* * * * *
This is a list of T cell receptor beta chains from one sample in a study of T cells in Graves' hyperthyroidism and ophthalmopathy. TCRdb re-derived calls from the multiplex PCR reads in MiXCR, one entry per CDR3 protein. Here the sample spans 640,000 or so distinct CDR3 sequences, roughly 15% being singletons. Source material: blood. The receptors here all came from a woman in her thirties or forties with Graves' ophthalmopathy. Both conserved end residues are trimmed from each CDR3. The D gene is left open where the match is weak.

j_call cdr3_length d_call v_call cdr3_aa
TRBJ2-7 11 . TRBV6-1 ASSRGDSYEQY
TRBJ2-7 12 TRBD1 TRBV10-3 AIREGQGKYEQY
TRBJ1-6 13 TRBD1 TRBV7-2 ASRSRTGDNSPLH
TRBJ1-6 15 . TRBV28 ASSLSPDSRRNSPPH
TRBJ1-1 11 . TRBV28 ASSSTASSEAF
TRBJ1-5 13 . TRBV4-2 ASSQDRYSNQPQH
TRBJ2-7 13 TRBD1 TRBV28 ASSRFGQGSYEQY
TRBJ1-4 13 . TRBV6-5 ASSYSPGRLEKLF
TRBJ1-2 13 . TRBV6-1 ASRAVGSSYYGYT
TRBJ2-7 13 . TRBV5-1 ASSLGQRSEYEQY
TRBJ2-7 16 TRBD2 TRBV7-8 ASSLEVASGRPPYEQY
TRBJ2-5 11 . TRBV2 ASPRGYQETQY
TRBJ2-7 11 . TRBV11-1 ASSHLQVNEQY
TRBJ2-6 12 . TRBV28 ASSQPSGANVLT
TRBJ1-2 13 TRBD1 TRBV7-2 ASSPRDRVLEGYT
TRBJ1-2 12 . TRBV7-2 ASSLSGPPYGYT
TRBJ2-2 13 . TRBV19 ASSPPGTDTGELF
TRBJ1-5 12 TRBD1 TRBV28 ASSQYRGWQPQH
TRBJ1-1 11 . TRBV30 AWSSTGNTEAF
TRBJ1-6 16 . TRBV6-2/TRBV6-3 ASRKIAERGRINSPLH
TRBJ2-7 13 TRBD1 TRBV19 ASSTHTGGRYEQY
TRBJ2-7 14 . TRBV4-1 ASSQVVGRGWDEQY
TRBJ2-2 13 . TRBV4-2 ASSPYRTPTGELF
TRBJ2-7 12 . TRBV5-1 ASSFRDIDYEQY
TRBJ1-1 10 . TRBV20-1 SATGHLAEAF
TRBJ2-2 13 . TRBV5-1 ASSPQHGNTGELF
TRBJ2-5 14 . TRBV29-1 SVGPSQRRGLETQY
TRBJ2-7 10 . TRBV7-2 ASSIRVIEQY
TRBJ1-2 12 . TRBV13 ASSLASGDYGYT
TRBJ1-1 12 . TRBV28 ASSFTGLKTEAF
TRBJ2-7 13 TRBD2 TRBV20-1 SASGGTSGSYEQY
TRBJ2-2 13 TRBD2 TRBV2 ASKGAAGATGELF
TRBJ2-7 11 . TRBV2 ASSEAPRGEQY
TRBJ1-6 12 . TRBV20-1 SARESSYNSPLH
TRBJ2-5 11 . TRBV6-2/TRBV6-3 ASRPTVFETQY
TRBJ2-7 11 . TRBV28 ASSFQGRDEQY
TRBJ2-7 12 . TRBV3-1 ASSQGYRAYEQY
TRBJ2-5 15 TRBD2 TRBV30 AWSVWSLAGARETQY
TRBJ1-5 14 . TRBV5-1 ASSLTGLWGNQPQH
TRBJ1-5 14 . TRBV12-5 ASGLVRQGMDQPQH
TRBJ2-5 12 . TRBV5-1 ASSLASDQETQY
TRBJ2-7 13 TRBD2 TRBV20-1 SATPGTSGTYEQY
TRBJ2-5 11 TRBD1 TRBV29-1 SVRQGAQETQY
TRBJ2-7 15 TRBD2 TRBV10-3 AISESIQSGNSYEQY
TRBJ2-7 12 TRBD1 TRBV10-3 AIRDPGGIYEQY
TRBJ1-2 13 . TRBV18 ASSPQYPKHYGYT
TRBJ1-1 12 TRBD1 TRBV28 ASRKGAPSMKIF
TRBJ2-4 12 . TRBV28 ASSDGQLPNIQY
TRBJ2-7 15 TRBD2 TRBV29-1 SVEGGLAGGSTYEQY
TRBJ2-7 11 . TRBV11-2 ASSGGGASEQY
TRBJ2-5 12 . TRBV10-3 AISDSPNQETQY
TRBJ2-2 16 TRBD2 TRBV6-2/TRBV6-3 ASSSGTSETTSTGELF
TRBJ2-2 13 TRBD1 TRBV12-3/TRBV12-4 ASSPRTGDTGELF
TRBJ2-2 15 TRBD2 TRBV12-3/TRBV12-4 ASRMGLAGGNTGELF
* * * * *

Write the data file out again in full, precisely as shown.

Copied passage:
This is a list of T cell receptor beta chains from one sample in a study of T cells in Graves' hyperthyroidism and ophthalmopathy. TCRdb re-derived calls from the multiplex PCR reads in MiXCR, one entry per CDR3 protein. Here the sample spans 640,000 or so distinct CDR3 sequences, roughly 15% being singletons. Source material: blood. The receptors here all came from a woman in her thirties or forties with Graves' ophthalmopathy. Both conserved end residues are trimmed from each CDR3. The D gene is left open where the match is weak.

j_call cdr3_length d_call v_call cdr3_aa
TRBJ2-7 11 . TRBV6-1 ASSRGDSYEQY
TRBJ2-7 12 TRBD1 TRBV10-3 AIREGQGKYEQY
TRBJ1-6 13 TRBD1 TRBV7-2 ASRSRTGDNSPLH
TRBJ1-6 15 . TRBV28 ASSLSPDSRRNSPPH
TRBJ1-1 11 . TRBV28 ASSSTASSEAF
TRBJ1-5 13 . TRBV4-2 ASSQDRYSNQPQH
TRBJ2-7 13 TRBD1 TRBV28 ASSRFGQGSYEQY
TRBJ1-4 13 . TRBV6-5 ASSYSPGRLEKLF
TRBJ1-2 13 . TRBV6-1 ASRAVGSSYYGYT
TRBJ2-7 13 . TRBV5-1 ASSLGQRSEYEQY
TRBJ2-7 16 TRBD2 TRBV7-8 ASSLEVASGRPPYEQY
TRBJ2-5 11 . TRBV2 ASPRGYQETQY
TRBJ2-7 11 . TRBV11-1 ASSHLQVNEQY
TRBJ2-6 12 . TRBV28 ASSQPSGANVLT
TRBJ1-2 13 TRBD1 TRBV7-2 ASSPRDRVLEGYT
TRBJ1-2 12 . TRBV7-2 ASSLSGPPYGYT
TRBJ2-2 13 . TRBV19 ASSPPGTDTGELF
TRBJ1-5 12 TRBD1 TRBV28 ASSQYRGWQPQH
TRBJ1-1 11 . TRBV30 AWSSTGNTEAF
TRBJ1-6 16 . TRBV6-2/TRBV6-3 ASRKIAERGRINSPLH
TRBJ2-7 13 TRBD1 TRBV19 ASSTHTGGRYEQY
TRBJ2-7 14 . TRBV4-1 ASSQVVGRGWDEQY
TRBJ2-2 13 . TRBV4-2 ASSPYRTPTGELF
TRBJ2-7 12 . TRBV5-1 ASSFRDIDYEQY
TRBJ1-1 10 . TRBV20-1 SATGHLAEAF
TRBJ2-2 13 . TRBV5-1 ASSPQHGNTGELF
TRBJ2-5 14 . TRBV29-1 SVGPSQRRGLETQY
TRBJ2-7 10 . TRBV7-2 ASSIRVIEQY
TRBJ1-2 12 . TRBV13 ASSLASGDYGYT
TRBJ1-1 12 . TRBV28 ASSFTGLKTEAF
TRBJ2-7 13 TRBD2 TRBV20-1 SASGGTSGSYEQY
TRBJ2-2 13 TRBD2 TRBV2 ASKGAAGATGELF
TRBJ2-7 11 . TRBV2 ASSEAPRGEQY
TRBJ1-6 12 . TRBV20-1 SARESSYNSPLH
TRBJ2-5 11 . TRBV6-2/TRBV6-3 ASRPTVFETQY
TRBJ2-7 11 . TRBV28 ASSFQGRDEQY
TRBJ2-7 12 . TRBV3-1 ASSQGYRAYEQY
TRBJ2-5 15 TRBD2 TRBV30 AWSVWSLAGARETQY
TRBJ1-5 14 . TRBV5-1 ASSLTGLWGNQPQH
TRBJ1-5 14 . TRBV12-5 ASGLVRQGMDQPQH
TRBJ2-5 12 . TRBV5-1 ASSLASDQETQY
TRBJ2-7 13 TRBD2 TRBV20-1 SATPGTSGTYEQY
TRBJ2-5 11 TRBD1 TRBV29-1 SVRQGAQETQY
TRBJ2-7 15 TRBD2 TRBV10-3 AISESIQSGNSYEQY
TRBJ2-7 12 TRBD1 TRBV10-3 AIRDPGGIYEQY
TRBJ1-2 13 . TRBV18 ASSPQYPKHYGYT
TRBJ1-1 12 TRBD1 TRBV28 ASRKGAPSMKIF
TRBJ2-4 12 . TRBV28 ASSDGQLPNIQY
TRBJ2-7 15 TRBD2 TRBV29-1 SVEGGLAGGSTYEQY
TRBJ2-7 11 . TRBV11-2 ASSGGGASEQY
TRBJ2-5 12 . TRBV10-3 AISDSPNQETQY
TRBJ2-2 16 TRBD2 TRBV6-2/TRBV6-3 ASSSGTSETTSTGELF
TRBJ2-2 13 TRBD1 TRBV12-3/TRBV12-4 ASSPRTGDTGELF
TRBJ2-2 15 TRBD2 TRBV12-3/TRBV12-4 ASRMGLAGGNTGELF